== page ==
To the Editor:
On April 25, Cornell released its findings on allegations of hazing by members of Cayuga’s Waiters, Cornell’s oldest all-male a cappella group. The 321-member Waiter alumni community are appalled by the incidents described in the findings. Until these allegations were leveled, hazing was never part of Cayuga’s Waiters culture. Waiter alumni stand with Cornell in condemning hazing unequivocally.
Neither the on-campus group nor alumni dispute the finding that former members introduced hazing to Cayuga’s Waiters. In fact, any alumni member implicated in hazing has been expelled from the group and any alumni activities permanently.
The findings, however, tell only part of the story. Over a number of years, group members reached out to Cornell leaders directly through its official hazing reporting channels for help in changing group culture. Those requests went unanswered. Also, it’s important to remember that Waiters who were referred to the Office of the Judicial Administrator for discipline had themselves been the victims of hazing. Nonetheless, they were working in good faith with Waiters alumni and Cornell to turn around the group’s culture per the University Hearing Board’s initial sanction. Alumni were also petitioning Judicial Administrator Michelle Horvath, Interim President Hunter Rawlings III, and other administration leaders to work with Waiter alumni on a plan that would have allowed Cayuga’s Waiters to continue as an institution, with the active involvement and supervision of alumni under new governance documents and structures, and after a multi-year suspension. The proposed sanction is more severe than the one recommended by the UHB, but more forward-looking than the dismissal ordered by the University Review Board and endorsed by Interim President Rawlings.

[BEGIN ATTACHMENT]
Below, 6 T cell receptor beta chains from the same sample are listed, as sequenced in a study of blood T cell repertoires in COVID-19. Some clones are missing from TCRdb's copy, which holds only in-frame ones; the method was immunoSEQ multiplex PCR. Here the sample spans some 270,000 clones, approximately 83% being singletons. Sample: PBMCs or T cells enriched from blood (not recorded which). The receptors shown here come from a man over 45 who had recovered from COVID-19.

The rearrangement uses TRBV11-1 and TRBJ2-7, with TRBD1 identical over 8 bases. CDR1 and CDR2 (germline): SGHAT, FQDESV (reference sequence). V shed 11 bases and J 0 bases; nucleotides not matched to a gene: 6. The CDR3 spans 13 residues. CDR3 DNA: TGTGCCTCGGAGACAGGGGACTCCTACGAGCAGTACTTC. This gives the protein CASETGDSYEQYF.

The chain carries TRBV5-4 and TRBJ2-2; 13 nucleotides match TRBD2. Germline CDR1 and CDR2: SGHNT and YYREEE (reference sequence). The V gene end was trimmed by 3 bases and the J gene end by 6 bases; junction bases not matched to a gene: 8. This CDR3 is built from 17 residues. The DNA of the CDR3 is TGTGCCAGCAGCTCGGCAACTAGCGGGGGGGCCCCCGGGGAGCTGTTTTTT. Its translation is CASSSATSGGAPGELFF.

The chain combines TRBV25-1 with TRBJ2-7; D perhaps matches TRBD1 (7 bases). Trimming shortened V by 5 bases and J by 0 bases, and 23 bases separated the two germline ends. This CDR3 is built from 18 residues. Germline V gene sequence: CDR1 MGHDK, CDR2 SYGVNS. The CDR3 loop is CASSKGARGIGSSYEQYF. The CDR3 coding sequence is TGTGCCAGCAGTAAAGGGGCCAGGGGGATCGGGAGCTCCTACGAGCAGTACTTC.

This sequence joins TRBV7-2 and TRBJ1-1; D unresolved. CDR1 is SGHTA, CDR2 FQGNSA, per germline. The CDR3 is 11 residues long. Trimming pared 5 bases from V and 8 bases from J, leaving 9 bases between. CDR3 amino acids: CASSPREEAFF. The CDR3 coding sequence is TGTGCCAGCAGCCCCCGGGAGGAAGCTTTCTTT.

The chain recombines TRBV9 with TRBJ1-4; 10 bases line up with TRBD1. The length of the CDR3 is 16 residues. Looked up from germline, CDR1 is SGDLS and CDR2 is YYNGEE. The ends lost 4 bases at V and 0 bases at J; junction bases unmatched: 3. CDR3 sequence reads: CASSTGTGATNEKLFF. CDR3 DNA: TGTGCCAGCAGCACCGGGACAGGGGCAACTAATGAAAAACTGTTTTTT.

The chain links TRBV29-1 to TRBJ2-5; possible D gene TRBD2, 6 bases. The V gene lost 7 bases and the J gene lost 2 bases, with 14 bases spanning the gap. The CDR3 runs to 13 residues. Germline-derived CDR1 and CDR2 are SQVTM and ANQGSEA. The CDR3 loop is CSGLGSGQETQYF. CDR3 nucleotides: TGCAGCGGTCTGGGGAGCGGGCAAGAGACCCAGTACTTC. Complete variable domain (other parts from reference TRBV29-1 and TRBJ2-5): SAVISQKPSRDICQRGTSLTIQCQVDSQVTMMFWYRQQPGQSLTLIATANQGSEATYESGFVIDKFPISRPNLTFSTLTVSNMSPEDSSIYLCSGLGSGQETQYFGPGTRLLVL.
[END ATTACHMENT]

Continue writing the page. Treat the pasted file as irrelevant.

Nonetheless, Waiter alumni stand by our hope to work with Cornell to raise awareness of the damage hazing can do to students and the Cornell community. We also hope to continue performing at Cornell Reunions, for alumni groups, and the general public. A short documentary titled “Old Men Singing” about alumni Waiters from the 1950s who perform every year at Reunions was released recently. It is an intimate look at the varied, deeply personal experiences that have been the true hallmark of the Cayuga’s Waiters experience at Cornell and thereafter.
Each Cayuga’s Waiters alumnus wants to thank the countless fans from across the decades for their encouragement and support during this difficult time. The main reason Cayuga’s Waiters exists is to celebrate the Cornell experience in song, and to make people happy along the way. While we hold out hope this is not how the song ends for Cayuga’s Waiters, we would like music, fun, and pride in the shared Cornell experience to be our lasting legacy.
Nat Comisar ’81, on behalf of Cayuga’s Waiters Alumni Advisory Board